to continue, that adult females should labor a greater number of
hours than mentioned in the act. If employes, without regard to
sex, are required or permitted to perform labor in fixed places where
but few of the muscles of the body are used, where the temperature
is abnormal, where chemicals are employed and the air is impover-
ished by, or laden with, noxious gases and impalpable particles,
the physical tension and nervous strain consequent upon such em-
ployment for an unreasonable time must of necessity produce an
appreciable and dangerous effect on the health of the employe so
exposed. Adult females are a class as distinct as minors, separated
by natural conditions from all other laborers, and are so constituted
as to be unable to endure physical exertion and exposure to the
extent and degree that is not harmful to adult males; and em-
ployments which under favorable conditions are not injurious are
rightly limited as to time by this statute, so as not to become harm-
ful by prolonged engagements.

The conflict of decisions on the question of the power to limit con-
tracts between master and servants is marked, and it is far from
settled. In the interest of public policy in this State the trend of
the decisions in Com. vs. Brown, 8 Pa. Superior Ct. 339, Com. vs.
Hamilton Mfg. Co. 120 Mass. 383; 163 Mass. 339, and Holden vs.
Hardy, 169 U. S. 266, 42 L. ed. 78, is more likely to furnish better
results, and secure greater health to the Commonwealth, rather
than the class of cases of which Ritchie vs. The People, 155 111. 98,
L. R. A. 79, is most frequently cited.

Class legislation discriminating against some and favoring others,
is prohibited, but legislation which, in carrying out a public purpose,
is limited in its application, if within the sphere of its operation,
and if it affects all persons similarly situated is not within the four-
teenth amendment. Barlier vs. Connelly, 113 U. S. 27, 28, L. ed.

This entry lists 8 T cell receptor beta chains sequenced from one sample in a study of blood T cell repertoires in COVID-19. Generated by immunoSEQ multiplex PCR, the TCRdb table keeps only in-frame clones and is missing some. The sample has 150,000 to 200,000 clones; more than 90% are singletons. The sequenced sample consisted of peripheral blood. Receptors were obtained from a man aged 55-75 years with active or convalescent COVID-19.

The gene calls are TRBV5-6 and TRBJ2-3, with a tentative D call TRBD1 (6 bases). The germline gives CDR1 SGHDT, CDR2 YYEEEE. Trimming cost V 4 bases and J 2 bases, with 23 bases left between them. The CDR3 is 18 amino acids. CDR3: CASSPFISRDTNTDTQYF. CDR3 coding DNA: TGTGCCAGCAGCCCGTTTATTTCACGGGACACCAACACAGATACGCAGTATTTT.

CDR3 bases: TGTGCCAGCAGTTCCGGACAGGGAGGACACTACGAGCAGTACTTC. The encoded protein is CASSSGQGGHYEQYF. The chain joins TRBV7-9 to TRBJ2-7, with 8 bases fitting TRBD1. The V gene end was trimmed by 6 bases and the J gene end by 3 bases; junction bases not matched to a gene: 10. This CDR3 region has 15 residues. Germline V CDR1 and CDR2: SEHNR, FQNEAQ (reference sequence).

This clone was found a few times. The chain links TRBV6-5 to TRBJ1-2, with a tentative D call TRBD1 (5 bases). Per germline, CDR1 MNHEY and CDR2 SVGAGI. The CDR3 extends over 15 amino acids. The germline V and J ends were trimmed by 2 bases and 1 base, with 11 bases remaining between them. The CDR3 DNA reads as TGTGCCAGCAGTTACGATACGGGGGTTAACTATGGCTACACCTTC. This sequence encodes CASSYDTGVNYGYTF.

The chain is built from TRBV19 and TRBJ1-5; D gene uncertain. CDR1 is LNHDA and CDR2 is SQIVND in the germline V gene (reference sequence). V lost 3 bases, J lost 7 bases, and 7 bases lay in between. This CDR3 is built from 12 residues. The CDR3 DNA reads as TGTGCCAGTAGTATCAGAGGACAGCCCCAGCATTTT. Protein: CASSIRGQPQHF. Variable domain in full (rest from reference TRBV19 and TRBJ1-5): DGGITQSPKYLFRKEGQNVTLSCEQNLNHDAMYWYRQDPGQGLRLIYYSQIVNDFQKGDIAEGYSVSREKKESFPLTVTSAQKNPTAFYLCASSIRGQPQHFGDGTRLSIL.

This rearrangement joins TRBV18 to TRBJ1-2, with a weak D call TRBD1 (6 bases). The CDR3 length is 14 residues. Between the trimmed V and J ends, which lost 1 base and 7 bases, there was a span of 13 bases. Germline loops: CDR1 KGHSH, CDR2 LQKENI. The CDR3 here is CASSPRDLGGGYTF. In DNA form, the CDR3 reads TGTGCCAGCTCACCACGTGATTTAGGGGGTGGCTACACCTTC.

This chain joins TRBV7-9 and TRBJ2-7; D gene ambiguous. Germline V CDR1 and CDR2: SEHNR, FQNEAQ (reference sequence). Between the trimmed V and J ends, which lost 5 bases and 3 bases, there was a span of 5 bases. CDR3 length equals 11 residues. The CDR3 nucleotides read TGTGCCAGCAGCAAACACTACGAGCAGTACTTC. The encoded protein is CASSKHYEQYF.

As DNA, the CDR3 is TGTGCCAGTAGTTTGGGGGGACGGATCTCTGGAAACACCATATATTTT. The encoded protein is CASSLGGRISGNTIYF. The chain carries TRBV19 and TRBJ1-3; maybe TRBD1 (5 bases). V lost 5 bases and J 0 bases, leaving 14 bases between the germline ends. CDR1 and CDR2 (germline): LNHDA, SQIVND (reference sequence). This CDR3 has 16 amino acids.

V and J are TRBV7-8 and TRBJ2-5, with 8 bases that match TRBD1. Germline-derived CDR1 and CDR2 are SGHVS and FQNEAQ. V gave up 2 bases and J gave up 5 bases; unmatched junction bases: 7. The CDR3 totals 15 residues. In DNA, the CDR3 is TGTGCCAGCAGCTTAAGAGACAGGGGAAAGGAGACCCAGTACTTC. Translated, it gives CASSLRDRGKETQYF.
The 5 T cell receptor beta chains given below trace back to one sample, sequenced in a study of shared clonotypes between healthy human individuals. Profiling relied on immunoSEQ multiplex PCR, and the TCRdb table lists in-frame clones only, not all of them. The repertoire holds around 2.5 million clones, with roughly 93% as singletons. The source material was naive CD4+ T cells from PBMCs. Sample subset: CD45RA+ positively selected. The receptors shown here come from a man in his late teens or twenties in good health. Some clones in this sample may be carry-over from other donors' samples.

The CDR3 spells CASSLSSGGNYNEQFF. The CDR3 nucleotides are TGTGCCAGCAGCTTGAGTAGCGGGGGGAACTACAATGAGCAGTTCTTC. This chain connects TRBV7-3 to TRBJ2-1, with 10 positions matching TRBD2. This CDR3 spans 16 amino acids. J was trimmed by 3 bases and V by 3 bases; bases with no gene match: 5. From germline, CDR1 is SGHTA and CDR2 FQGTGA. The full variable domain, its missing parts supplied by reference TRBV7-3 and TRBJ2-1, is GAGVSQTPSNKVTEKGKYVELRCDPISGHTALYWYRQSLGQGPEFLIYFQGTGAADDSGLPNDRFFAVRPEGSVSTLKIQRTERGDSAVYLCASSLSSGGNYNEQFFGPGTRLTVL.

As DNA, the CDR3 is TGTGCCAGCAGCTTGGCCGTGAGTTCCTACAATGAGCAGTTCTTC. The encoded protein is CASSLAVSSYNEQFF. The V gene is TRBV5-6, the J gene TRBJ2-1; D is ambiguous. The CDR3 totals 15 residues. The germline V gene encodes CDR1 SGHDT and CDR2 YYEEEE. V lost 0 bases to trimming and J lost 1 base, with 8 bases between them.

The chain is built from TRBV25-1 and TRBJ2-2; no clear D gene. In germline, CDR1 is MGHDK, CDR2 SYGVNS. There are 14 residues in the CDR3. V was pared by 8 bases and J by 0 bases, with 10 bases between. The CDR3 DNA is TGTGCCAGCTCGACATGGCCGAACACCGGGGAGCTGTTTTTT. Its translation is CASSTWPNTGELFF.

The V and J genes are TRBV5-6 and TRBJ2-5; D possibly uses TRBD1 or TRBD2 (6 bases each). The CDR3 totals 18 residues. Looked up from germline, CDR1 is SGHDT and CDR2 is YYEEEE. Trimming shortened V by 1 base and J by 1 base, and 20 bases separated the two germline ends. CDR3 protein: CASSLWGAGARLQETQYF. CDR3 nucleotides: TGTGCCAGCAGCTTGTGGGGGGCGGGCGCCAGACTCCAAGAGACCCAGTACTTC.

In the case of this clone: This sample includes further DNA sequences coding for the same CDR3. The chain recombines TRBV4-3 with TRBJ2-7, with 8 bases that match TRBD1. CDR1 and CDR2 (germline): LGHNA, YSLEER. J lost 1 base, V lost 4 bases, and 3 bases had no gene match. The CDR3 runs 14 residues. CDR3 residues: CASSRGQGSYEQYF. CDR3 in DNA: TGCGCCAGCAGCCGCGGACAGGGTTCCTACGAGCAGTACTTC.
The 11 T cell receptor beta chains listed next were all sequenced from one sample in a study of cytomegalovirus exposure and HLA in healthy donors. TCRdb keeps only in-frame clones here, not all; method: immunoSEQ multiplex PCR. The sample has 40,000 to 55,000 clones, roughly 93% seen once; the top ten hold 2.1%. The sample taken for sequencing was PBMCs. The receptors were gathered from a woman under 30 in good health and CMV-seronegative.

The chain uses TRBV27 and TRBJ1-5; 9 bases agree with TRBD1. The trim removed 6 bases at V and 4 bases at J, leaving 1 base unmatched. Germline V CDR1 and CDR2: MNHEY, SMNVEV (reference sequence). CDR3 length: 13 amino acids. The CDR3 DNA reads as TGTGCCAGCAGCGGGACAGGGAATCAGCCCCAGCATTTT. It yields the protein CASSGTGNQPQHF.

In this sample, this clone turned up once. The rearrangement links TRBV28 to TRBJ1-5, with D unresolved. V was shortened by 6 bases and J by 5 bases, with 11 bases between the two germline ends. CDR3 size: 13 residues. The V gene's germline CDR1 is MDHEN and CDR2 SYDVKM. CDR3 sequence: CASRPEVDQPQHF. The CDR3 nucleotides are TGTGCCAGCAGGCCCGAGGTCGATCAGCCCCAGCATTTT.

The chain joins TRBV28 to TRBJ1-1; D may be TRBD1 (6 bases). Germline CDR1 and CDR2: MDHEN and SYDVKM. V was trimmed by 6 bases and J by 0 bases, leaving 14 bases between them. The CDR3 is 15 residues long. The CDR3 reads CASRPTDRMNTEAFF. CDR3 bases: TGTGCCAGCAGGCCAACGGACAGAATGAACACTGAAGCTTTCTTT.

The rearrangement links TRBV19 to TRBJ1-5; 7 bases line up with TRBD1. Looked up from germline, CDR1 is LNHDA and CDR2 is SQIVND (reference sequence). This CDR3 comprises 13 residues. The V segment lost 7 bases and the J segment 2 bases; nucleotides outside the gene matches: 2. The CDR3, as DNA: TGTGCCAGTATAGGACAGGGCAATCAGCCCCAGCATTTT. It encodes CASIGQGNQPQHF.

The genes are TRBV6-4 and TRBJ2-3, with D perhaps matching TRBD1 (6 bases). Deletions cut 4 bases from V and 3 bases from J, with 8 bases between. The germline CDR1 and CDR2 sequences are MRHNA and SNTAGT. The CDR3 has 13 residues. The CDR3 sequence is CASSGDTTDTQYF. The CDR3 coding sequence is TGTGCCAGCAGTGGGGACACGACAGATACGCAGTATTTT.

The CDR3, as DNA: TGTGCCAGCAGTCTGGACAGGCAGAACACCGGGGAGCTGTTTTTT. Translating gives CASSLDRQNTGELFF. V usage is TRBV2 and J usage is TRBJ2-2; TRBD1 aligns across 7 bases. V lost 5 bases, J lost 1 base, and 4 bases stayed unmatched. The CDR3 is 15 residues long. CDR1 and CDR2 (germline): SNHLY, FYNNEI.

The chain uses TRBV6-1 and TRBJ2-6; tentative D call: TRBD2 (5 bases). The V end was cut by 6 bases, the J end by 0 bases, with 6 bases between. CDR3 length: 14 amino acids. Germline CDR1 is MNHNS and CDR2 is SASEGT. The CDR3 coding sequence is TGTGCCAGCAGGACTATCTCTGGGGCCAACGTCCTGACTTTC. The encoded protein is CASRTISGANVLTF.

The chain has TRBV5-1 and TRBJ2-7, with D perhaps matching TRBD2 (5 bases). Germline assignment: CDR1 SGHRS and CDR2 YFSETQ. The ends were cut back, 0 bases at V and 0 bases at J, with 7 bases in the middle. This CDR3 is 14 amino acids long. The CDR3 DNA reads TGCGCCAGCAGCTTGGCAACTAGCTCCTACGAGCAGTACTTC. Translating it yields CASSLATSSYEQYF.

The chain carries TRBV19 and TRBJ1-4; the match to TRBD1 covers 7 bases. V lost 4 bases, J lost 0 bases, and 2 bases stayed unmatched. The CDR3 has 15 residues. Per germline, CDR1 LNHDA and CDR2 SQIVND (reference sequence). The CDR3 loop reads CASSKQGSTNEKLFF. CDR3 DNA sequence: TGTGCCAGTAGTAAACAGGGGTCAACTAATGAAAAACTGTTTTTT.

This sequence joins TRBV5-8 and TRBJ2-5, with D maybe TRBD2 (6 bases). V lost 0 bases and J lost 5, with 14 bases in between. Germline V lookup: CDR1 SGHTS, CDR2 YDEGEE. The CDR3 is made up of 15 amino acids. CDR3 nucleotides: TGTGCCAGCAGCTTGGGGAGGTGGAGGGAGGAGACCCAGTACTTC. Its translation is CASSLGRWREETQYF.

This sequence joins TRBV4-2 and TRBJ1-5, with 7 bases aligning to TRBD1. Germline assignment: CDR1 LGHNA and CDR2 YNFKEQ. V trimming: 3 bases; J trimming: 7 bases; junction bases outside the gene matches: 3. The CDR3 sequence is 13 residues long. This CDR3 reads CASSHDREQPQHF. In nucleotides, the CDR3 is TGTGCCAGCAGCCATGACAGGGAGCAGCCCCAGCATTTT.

923; Minneapolis & St. Paul Ry. vs. Beckwith, 129 U. S. 29, U. S.
32 L. ed., 585.

The act cannot be said to be a local or special law "regulating
labor, trade, mining or manufacturing," in violation of article 3,
section 7, when it applies to all adult females alike throughout
the State who are employed in the establishments mentioned in
the act. It relates to and distinctly defines the class of persons
affected by it. Wlieeler vs. Phila., 77 Pa. 338; Durkin vs. Kingston
Coal Co., 171 Pa. 192; Com. vs. Jones, Pa. Superior Ct. 362.

The assignments of error are overruled and the judgment in the
court below is affirmed.

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Philadelphia. )

State of Pennsylvania, j

I, Charles S. Greene, prothonotary of the Superior Court of Penn-
sylvania, do hereby certify that the above and foregoing is a true
copy of the opinion in the above entitled cause, so full and entire
as appears of record in said court.

In testimony whereof, I have hereunto set my hand and affixed
the said of said court at Philadelphia, this 4th day of September,
A. D. 1900.



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To regulate the employment and provide for the health
and safety of men, women and children in manu-
facturing establishments, mercantile industries,
laundries, renovating works or printing offices; and
to provide for the safety of men, women and chil-
dren in hotels, school buildings, seminaries, colleges,
academies, hospitals, storehouses, public halls and
places of amusement, by requiring proper fire-
escapes; and to provide for the appointment of in-
spectors, office clerks, and others to enforce the

Section 1. Be it enacted, etc.. That no minor male or Minors and aduu
female, or adult women, shall be employed at labor or
detained in any manufacturing establishment, mercan-
tile industry, workshop, renovating works or printing
office, for a longer period than twelve hours in any day,

Online LibraryPennsylvania. Dept. of Factory InspectionAnnual report of the Factory Inspector of the Commonwealth of ..., Volume 8 → online text (page 2 of 93)